• Mobility in Cold Weather Regions: Peters authored an amendment that would require the U.S. Army to develop mobility solutions for cold-weather terrain similar to the Arctic, where both Russia and China have expanded their activity. This builds on efforts at Michigan Technological University in Houghton, where the Keweenaw Research Center has conducted extensive research and testing on military vehicle winter capabilities, including traction aid development on tanks and tire chain testing.

Other important provisions in the NDAA include:

  • Enhancing DoD Joint Artificial Intelligence (AI) Activities: Peters authored an amendment with Senator Joni Ernst (R-IA) to establish a senior DoD official for AI and require that official to establish a strategic plan for military AI, as well as a study on national security AI applications. The provision also allows the senior official for AI to make use of all policy flexibilities provided to the DoD.
  • Forfeiting Intellectual Property (IP) in Foreign Dealings: This provision authorizes DoD to include provisions in contracts that forfeit the IP developed by a contractor if a contractor shares the technology with certain foreign persons or organizations.
  • Improving the Foreign Investment Review Process: The NDAA includes bipartisan legislation introduced by Senator Peters and Senator John Cornyn (R-TX) earlier this year to heighten scrutiny on the flow of American technology to foreign countries by reforming the Committee on Foreign Investment in the U.S. (CFIUS). The current process to review foreign investments in the U.S. has not been updated in nearly a decade, and adversaries like China have utilized gaps in the current process to invest in U.S. companies and gain a military advantage.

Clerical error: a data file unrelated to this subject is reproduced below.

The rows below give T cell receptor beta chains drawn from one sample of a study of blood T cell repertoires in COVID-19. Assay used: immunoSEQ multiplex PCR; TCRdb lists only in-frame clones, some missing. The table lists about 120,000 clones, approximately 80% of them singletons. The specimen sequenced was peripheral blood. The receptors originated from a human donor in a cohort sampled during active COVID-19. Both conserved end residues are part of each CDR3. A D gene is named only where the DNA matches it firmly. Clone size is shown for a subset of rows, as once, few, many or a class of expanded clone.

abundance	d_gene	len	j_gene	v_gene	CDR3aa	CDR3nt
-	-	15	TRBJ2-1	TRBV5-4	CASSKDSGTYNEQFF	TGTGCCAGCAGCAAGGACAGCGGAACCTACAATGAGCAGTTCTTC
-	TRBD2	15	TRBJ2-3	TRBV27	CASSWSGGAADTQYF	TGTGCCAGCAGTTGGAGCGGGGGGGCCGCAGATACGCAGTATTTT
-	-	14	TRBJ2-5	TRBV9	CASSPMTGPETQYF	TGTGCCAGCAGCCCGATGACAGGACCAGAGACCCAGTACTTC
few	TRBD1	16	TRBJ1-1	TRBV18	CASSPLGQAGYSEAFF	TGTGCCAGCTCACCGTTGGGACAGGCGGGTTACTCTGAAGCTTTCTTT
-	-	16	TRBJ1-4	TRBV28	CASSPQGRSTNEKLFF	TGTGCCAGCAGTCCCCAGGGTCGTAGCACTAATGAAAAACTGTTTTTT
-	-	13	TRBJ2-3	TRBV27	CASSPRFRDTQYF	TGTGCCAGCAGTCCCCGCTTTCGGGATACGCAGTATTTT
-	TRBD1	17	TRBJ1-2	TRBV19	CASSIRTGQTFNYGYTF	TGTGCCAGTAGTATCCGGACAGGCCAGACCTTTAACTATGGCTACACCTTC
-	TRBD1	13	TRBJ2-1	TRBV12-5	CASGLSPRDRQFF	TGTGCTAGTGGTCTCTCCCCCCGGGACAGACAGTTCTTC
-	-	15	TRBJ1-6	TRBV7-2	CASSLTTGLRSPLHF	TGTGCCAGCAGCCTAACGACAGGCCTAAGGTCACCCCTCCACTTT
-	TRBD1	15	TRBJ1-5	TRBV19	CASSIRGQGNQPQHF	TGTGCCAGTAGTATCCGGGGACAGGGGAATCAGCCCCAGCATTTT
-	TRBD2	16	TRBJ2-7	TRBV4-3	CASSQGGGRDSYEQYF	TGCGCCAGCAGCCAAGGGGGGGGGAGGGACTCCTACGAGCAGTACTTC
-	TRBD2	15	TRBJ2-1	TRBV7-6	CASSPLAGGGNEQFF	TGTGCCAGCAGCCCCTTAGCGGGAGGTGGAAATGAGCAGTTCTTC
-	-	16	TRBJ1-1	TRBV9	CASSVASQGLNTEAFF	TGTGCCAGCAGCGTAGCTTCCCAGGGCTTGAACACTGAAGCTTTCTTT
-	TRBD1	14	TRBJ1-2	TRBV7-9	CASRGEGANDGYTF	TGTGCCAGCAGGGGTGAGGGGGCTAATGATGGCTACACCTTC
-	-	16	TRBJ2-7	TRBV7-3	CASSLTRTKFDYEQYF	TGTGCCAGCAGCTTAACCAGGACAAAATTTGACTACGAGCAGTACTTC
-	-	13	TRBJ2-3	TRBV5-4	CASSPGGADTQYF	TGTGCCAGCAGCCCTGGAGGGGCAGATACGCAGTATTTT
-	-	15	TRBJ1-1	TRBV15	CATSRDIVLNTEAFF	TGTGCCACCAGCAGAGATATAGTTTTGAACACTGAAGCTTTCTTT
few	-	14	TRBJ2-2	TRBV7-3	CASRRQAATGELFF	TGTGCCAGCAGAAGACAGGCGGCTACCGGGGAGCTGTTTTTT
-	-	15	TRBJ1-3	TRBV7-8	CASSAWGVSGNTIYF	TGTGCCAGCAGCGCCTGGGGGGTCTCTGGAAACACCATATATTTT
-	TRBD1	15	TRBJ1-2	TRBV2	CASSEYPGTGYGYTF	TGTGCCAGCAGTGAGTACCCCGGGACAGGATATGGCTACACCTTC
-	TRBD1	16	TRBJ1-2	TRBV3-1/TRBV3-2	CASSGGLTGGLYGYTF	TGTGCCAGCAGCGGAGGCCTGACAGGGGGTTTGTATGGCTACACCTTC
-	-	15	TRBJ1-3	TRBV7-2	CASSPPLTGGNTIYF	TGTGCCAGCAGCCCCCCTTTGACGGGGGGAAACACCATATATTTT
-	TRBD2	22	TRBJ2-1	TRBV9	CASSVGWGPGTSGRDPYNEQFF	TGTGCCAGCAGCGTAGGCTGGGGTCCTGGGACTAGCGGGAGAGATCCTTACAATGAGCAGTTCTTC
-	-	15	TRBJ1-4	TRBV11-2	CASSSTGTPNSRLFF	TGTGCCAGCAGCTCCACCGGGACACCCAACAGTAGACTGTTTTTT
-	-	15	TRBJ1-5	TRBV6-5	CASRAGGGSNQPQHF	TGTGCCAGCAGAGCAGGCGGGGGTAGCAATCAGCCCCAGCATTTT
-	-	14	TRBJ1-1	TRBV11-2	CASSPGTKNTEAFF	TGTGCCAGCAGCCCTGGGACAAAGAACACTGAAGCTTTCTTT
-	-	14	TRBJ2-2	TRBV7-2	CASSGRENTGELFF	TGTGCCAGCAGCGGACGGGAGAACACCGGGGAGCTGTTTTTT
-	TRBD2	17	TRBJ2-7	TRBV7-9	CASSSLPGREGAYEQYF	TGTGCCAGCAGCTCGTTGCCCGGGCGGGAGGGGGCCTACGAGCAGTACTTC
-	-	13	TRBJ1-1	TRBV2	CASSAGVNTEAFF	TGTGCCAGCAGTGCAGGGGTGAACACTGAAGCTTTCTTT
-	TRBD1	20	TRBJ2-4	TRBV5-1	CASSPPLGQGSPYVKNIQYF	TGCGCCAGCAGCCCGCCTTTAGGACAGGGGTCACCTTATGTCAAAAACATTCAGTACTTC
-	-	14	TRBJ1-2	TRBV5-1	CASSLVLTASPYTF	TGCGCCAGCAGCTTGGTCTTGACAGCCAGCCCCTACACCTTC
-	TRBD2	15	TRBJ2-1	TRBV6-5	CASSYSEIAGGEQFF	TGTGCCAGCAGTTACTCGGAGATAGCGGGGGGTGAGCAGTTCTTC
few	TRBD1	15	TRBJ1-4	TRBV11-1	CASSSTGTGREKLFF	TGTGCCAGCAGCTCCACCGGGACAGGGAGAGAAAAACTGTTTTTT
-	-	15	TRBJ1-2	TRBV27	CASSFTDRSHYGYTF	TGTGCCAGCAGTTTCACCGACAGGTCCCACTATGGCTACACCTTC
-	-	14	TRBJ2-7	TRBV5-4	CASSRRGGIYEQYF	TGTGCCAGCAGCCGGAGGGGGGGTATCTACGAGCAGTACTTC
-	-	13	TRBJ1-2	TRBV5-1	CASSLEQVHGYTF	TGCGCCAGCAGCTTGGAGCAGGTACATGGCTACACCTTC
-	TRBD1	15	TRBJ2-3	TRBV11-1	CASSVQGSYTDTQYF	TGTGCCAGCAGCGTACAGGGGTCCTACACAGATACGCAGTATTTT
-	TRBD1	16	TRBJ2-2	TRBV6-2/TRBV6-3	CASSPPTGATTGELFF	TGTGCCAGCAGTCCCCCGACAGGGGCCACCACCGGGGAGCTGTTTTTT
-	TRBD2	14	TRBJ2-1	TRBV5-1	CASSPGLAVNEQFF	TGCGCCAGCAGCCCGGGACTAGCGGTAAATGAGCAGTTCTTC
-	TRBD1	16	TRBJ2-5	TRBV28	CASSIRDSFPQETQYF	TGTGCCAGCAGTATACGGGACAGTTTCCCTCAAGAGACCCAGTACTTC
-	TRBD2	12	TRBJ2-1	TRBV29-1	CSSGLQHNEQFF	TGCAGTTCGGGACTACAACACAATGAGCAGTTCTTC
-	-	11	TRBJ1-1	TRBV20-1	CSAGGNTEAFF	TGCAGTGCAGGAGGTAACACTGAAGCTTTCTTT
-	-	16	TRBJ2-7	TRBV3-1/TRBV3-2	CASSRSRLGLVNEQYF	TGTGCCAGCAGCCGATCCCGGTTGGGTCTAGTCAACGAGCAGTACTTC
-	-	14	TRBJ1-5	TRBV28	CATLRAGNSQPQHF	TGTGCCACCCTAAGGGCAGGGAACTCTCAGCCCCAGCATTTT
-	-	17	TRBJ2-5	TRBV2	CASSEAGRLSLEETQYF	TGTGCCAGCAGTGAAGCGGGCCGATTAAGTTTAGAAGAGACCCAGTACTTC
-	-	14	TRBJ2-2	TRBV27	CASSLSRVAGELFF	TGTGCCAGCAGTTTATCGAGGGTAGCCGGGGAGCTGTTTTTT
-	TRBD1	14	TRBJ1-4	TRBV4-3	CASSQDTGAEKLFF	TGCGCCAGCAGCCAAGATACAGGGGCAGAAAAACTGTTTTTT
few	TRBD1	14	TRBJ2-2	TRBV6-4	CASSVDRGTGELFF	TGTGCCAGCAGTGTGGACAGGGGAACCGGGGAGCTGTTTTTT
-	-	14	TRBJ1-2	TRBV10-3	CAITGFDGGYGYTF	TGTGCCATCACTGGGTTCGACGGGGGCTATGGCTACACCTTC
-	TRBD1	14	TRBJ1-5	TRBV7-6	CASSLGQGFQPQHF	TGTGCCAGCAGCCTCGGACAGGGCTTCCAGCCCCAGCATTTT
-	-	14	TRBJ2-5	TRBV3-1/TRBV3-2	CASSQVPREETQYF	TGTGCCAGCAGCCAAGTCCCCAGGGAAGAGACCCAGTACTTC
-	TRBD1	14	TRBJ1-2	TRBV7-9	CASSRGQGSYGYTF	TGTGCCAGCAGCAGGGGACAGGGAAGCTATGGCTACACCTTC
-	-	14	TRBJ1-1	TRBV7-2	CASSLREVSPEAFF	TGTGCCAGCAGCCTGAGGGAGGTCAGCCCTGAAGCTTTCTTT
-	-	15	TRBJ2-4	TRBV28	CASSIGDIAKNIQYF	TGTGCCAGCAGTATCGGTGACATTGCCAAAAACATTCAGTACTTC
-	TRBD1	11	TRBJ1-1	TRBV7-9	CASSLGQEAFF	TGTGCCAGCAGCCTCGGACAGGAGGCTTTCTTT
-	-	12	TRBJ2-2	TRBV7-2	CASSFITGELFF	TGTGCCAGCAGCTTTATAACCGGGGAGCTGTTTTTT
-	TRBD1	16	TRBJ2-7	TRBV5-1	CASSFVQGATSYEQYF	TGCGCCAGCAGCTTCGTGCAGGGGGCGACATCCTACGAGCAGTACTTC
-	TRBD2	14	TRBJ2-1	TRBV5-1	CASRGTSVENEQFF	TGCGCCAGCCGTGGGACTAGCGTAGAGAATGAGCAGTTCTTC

• Protecting U.S. Commercial Technological Advancements: The legislation includes report language requested by Peters that encourages the Undersecretary of Defense for Research and Engineering to utilize technology and transition accelerators. Peters toured Defense Advanced Research Projects Agency (DARPA) last year and was briefed on their Transition Accelerator, which helps improve the business model of small high-tech companies. Creating a sustainable business allows American small businesses to move technologies from concept to commercialization and ensure the capability can be made available to the U.S. military rather than foreign investors.
  • Study on Recruitment Costs: Peters authored an amendment that requires the Department of Defense to report on the cost of recruiting and expectations for increased costs in coming years. Recent studies have shown that a significant proportion of the population is ineligible for military service which increases the cost of recruiting the all-volunteer force.
  • Reauthorizing the Maritime Administration (MARAD): The bill includes bipartisan legislation authored by Peters and Senator Deb Fischer (R-NE) to reauthorize MARAD – the federal agency responsible for promoting and maintaining a strong U.S. commercial maritime industry. The agency also oversees the federal and state maritime academies that train future mariners, including the Great Lakes Maritime Academy in Traverse City. In addition to reauthorizing MARAD, the legislation requires a study on ways to improve the St. Lawrence Seaway system. Peters serves as Ranking Member of the Subcommittee on Surface Transportation and Merchant Marine Infrastructure, Safety and Security.